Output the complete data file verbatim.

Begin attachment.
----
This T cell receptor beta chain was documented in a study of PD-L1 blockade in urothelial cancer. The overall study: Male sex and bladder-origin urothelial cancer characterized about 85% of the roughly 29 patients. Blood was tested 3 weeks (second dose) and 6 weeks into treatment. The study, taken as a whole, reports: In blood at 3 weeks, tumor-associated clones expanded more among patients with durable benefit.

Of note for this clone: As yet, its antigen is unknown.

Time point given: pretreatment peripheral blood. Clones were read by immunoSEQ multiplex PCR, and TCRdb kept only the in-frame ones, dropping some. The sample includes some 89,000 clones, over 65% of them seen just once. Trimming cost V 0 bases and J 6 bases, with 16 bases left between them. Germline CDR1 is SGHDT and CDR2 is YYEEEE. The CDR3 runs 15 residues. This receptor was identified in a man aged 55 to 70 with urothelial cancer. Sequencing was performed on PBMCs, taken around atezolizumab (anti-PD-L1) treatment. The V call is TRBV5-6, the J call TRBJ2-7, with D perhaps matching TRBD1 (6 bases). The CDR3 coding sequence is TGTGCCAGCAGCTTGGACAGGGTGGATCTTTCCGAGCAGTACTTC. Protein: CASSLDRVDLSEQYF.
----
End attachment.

This T cell receptor beta chain was documented in a study of PD-L1 blockade in urothelial cancer. The overall study: Male sex and bladder-origin urothelial cancer characterized about 85% of the roughly 29 patients. Blood was tested 3 weeks (second dose) and 6 weeks into treatment. The study, taken as a whole, reports: In blood at 3 weeks, tumor-associated clones expanded more among patients with durable benefit.

Of note for this clone: As yet, its antigen is unknown.

Time point given: pretreatment peripheral blood. Clones were read by immunoSEQ multiplex PCR, and TCRdb kept only the in-frame ones, dropping some. The sample includes some 89,000 clones, over 65% of them seen just once. Trimming cost V 0 bases and J 6 bases, with 16 bases left between them. Germline CDR1 is SGHDT and CDR2 is YYEEEE. The CDR3 runs 15 residues. This receptor was identified in a man aged 55 to 70 with urothelial cancer. Sequencing was performed on PBMCs, taken around atezolizumab (anti-PD-L1) treatment. The V call is TRBV5-6, the J call TRBJ2-7, with D perhaps matching TRBD1 (6 bases). The CDR3 coding sequence is TGTGCCAGCAGCTTGGACAGGGTGGATCTTTCCGAGCAGTACTTC. Protein: CASSLDRVDLSEQYF.